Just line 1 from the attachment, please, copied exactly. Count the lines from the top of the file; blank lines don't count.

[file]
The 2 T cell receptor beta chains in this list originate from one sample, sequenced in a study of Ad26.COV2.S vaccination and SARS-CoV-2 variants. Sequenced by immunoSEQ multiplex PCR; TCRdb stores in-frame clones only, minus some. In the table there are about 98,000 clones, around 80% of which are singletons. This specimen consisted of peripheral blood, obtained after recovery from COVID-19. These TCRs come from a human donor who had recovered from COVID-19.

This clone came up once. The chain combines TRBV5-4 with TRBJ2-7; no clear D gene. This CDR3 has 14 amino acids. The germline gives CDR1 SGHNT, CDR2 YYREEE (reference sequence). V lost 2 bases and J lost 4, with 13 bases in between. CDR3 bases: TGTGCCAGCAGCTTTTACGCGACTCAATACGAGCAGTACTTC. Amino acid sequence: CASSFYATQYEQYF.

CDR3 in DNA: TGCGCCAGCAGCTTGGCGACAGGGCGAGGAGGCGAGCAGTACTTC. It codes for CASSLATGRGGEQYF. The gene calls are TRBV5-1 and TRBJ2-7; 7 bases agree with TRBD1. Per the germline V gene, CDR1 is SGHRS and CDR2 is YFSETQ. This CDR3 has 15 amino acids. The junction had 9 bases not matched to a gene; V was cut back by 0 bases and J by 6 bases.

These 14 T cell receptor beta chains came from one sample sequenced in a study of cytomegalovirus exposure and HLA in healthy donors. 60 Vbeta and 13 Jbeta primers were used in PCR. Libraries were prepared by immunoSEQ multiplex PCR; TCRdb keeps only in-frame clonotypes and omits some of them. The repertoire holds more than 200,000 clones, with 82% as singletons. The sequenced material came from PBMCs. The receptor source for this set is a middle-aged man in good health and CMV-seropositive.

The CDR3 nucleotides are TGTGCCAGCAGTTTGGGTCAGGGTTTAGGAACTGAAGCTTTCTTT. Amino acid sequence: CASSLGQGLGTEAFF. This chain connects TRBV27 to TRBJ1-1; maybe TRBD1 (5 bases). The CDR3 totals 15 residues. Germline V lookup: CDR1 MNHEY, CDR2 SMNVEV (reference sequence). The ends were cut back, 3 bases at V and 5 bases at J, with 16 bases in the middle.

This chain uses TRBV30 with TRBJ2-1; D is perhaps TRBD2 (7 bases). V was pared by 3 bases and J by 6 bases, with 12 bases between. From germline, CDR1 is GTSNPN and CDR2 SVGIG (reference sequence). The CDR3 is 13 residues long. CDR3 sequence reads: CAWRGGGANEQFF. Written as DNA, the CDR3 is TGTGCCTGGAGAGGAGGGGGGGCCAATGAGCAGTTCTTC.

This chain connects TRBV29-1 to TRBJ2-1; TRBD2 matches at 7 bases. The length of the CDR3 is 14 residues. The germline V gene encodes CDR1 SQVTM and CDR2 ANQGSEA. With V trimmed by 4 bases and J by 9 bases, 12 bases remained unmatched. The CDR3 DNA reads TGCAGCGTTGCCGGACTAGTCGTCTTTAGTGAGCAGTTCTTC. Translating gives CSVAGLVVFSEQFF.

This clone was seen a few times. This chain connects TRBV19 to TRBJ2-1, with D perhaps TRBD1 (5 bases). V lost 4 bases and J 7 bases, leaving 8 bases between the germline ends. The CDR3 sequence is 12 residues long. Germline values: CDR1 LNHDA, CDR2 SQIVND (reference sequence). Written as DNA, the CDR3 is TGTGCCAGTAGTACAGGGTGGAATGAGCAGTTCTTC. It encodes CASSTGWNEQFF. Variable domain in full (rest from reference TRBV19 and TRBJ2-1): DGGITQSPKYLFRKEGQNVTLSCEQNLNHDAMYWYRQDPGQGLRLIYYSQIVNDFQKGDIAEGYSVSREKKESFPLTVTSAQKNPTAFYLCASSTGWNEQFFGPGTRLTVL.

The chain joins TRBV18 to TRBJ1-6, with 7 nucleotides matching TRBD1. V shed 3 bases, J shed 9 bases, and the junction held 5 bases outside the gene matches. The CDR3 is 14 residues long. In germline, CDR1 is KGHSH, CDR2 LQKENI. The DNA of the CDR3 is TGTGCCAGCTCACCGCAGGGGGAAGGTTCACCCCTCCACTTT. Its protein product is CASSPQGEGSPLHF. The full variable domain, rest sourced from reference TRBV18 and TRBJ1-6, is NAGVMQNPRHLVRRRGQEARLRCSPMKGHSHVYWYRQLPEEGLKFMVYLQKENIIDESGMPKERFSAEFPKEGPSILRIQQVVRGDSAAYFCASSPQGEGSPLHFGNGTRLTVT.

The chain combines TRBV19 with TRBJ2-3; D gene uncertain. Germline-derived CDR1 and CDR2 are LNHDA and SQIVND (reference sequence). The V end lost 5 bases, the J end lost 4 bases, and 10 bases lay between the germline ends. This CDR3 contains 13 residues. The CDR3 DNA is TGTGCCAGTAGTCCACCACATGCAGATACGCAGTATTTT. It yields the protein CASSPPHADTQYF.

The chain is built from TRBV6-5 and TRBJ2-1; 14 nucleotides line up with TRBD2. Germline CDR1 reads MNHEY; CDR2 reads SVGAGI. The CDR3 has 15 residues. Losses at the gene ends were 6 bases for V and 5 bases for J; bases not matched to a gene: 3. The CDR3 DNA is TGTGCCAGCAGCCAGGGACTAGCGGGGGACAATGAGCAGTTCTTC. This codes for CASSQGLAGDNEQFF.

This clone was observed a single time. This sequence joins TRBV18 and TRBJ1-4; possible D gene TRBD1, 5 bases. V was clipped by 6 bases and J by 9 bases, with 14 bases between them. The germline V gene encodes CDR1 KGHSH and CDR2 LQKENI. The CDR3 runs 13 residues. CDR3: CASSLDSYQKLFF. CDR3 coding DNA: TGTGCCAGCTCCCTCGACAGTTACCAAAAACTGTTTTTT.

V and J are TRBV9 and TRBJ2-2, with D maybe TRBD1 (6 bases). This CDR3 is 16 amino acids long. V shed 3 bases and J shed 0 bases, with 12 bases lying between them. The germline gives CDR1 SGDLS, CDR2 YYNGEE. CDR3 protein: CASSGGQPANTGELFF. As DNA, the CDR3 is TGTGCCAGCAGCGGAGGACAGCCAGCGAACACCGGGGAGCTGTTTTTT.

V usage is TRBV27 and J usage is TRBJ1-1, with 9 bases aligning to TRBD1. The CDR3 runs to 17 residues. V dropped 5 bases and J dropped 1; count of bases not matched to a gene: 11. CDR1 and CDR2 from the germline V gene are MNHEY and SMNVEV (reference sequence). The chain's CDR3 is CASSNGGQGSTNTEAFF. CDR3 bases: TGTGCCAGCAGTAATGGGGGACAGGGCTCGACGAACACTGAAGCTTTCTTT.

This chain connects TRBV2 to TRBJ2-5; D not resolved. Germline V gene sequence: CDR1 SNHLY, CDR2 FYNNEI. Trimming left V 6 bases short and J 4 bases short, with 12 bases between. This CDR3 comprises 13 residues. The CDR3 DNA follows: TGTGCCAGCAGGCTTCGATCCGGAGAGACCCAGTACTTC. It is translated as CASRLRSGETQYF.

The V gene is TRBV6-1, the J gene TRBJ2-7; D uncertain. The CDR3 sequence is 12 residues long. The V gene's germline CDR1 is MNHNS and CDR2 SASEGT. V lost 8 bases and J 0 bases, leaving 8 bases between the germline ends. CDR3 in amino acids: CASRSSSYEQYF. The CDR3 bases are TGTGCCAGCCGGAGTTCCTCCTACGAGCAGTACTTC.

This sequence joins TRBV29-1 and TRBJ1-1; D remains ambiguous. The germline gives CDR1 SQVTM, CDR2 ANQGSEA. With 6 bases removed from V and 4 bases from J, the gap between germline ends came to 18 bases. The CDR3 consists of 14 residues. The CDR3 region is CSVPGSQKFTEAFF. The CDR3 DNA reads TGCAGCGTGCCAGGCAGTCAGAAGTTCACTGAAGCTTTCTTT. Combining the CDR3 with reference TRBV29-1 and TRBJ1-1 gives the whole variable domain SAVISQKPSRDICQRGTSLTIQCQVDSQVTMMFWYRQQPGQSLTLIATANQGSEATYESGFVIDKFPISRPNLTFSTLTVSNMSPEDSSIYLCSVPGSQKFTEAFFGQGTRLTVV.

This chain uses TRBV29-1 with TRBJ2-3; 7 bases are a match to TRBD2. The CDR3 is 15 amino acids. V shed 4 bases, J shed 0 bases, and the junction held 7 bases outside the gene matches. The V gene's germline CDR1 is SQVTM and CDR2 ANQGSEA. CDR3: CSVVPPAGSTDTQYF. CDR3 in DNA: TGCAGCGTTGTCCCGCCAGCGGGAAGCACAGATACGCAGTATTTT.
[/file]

The 2 T cell receptor beta chains in this list originate from one sample, sequenced in a study of Ad26.COV2.S vaccination and SARS-CoV-2 variants. Sequenced by immunoSEQ multiplex PCR; TCRdb stores in-frame clones only, minus some. In the table there are about 98,000 clones, around 80% of which are singletons. This specimen consisted of peripheral blood, obtained after recovery from COVID-19. These TCRs come from a human donor who had recovered from COVID-19.